Ascitic fluid and plasma from ovarian cancer patients, but not from patients with nongynecological tumors, contain elevated levels of the bioactive phospholipid lysophosphatidic acid (LPA). We show that ovarian cancer cells constitutively produce increased amounts of LPA as compared with normal ovarian epithelium, the precursor of ovarian epithelial cancer, or breast cancer cells. In addition, LPA, but not other growth factors, increases LPA production by the OVCAR-3 ovarian cancer cell line but not by normal ovarian epithelium or breast cancer cell lines. We show that phospholipase D activity contributes to both constitutive and LPA-induced LPA production by ovarian cancer cells. Constitutive and LPA-induced LPA synthesis by ovarian cancer cells is differentially regulated with respect to the requirement of specific phospholipase A2 (PLA2) subgroups. Group IB (pancreatic) secretory PLA2 plays a critical role in both constitutive and LPA-induced LPA formation, whereas group IIA (synovial) secretory PLA2 contributes to LPA-induced LPA production only. Calcium-dependent and/or - independent cytosolic PLA2s are required for constitutive LPA synthesis but do not play a role in LPA-induced LPA formation. LPA increases the proliferation of ovarian cancer cells, decreases sensitivity to cisplatin, the most commonly used drug in ovarian cancer, decreases apoptosis and anoikis, increases protease production, and increases production of neovascularization mediators. Thus, an understanding of the source and regulation of LPA production in ovarian cancer patients could identify novel targets for therapy.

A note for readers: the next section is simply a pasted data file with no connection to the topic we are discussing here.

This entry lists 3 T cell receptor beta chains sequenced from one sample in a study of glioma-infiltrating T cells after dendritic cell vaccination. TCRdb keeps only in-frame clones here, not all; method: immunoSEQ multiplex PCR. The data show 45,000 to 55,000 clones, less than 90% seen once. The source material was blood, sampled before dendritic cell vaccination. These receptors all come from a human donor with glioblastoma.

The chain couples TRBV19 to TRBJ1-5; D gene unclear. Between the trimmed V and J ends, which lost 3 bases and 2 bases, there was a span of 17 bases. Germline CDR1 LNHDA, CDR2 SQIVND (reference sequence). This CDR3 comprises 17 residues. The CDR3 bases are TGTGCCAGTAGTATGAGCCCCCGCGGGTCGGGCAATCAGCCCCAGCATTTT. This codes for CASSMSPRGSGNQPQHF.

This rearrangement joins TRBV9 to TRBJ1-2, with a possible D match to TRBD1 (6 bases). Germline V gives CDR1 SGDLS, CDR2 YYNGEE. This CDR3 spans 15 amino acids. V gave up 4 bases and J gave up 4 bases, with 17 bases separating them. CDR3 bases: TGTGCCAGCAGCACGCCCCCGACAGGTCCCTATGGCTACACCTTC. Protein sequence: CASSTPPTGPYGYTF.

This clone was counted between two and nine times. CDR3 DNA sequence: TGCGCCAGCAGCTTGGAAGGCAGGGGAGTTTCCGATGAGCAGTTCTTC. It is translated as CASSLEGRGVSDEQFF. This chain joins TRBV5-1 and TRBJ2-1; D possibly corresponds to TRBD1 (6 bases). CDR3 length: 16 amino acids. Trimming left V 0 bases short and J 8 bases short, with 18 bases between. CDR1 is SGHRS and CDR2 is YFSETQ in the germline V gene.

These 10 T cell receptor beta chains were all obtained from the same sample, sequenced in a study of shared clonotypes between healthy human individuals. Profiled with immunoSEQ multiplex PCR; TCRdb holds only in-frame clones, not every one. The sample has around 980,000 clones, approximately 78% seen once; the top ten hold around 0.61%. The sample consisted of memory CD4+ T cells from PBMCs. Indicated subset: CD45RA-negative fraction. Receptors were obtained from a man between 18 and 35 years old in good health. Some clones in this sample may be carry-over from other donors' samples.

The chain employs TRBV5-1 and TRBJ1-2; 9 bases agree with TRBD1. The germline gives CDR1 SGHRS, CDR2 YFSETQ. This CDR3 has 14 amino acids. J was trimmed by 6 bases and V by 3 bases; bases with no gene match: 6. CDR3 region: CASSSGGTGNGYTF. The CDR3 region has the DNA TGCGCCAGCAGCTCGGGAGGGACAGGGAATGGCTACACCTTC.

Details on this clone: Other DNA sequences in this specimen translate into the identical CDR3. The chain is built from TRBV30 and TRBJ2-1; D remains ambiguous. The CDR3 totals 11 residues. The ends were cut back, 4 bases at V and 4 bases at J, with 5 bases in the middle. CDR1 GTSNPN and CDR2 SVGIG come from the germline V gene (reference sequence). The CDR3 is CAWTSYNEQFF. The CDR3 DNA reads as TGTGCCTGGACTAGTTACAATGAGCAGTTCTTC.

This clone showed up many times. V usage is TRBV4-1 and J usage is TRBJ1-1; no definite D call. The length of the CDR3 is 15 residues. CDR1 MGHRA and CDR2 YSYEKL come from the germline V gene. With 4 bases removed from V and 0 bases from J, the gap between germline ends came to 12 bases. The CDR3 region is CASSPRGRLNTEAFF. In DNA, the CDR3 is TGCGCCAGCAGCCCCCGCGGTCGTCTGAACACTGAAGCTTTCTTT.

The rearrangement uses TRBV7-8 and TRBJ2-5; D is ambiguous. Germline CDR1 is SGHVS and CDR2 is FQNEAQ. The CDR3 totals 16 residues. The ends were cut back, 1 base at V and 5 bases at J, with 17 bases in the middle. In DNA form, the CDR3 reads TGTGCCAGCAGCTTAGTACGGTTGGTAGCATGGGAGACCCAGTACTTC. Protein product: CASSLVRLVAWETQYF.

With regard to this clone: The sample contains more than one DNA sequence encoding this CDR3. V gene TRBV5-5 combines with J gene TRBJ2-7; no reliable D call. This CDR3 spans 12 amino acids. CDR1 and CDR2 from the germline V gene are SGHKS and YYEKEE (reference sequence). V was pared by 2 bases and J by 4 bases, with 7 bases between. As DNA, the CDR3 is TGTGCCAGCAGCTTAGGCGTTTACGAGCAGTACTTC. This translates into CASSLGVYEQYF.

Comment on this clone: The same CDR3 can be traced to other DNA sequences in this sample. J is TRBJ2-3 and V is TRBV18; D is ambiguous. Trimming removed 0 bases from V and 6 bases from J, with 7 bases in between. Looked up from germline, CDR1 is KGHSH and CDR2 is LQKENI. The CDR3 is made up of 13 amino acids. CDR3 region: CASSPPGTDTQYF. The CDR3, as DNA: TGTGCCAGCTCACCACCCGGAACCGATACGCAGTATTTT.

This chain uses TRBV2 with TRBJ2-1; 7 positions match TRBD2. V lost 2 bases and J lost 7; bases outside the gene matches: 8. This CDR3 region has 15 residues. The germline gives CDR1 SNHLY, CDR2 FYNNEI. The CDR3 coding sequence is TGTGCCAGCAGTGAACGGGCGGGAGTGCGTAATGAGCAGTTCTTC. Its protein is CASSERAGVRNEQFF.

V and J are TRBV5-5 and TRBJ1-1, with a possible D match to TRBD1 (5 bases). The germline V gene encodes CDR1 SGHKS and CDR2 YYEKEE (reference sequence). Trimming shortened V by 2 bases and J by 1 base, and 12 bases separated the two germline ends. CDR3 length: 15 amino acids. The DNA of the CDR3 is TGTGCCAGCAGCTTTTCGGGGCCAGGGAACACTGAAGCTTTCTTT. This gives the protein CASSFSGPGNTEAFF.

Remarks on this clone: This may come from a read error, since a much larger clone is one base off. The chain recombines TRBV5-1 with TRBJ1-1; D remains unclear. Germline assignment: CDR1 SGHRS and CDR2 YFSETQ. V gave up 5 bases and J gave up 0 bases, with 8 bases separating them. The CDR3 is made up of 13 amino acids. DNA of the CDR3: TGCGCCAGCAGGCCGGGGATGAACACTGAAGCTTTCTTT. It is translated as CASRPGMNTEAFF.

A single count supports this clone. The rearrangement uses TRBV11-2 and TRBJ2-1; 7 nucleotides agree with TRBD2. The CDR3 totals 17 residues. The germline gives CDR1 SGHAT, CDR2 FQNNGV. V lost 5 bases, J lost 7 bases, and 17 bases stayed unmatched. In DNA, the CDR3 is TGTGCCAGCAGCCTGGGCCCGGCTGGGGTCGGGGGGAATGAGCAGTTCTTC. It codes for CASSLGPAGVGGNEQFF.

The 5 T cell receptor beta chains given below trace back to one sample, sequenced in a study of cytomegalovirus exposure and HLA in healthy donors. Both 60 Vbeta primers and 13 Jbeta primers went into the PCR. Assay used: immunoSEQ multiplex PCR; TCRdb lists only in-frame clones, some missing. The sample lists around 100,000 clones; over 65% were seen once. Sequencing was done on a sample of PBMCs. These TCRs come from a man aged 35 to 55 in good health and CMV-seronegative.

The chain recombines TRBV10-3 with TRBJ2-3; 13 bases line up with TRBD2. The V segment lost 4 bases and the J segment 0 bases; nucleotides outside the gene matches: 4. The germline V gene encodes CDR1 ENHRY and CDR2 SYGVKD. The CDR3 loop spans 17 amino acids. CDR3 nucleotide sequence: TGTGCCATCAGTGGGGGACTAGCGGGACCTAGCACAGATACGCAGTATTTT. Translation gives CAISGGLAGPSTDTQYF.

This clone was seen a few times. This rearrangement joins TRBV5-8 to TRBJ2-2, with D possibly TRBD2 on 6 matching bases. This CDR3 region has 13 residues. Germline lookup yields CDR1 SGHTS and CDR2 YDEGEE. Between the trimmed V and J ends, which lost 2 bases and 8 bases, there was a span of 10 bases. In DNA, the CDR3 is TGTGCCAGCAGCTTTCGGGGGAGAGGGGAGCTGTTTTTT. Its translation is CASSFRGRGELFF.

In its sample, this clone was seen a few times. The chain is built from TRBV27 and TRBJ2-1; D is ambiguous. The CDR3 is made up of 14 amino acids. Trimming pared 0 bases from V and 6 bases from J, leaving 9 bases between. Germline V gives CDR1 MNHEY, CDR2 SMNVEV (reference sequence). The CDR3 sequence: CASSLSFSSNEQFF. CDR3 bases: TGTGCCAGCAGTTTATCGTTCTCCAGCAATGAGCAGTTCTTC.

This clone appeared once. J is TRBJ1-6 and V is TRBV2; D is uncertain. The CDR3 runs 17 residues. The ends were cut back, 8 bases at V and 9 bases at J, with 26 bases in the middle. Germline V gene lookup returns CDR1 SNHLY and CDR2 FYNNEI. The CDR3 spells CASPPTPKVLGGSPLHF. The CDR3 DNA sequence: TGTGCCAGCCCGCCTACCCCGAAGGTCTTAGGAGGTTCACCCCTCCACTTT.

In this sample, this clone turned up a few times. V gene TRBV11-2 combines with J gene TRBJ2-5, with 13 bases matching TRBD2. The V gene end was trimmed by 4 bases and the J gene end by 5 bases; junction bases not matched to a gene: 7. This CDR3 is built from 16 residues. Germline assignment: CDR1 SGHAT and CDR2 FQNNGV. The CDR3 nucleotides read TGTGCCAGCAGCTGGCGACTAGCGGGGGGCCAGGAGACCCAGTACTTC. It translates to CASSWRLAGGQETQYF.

|Original language||English (US)|
|Number of pages||10|
|Journal||Clinical Cancer Research|
|State||Published - Jun 2000|
ASJC Scopus subject areas
- Cancer Research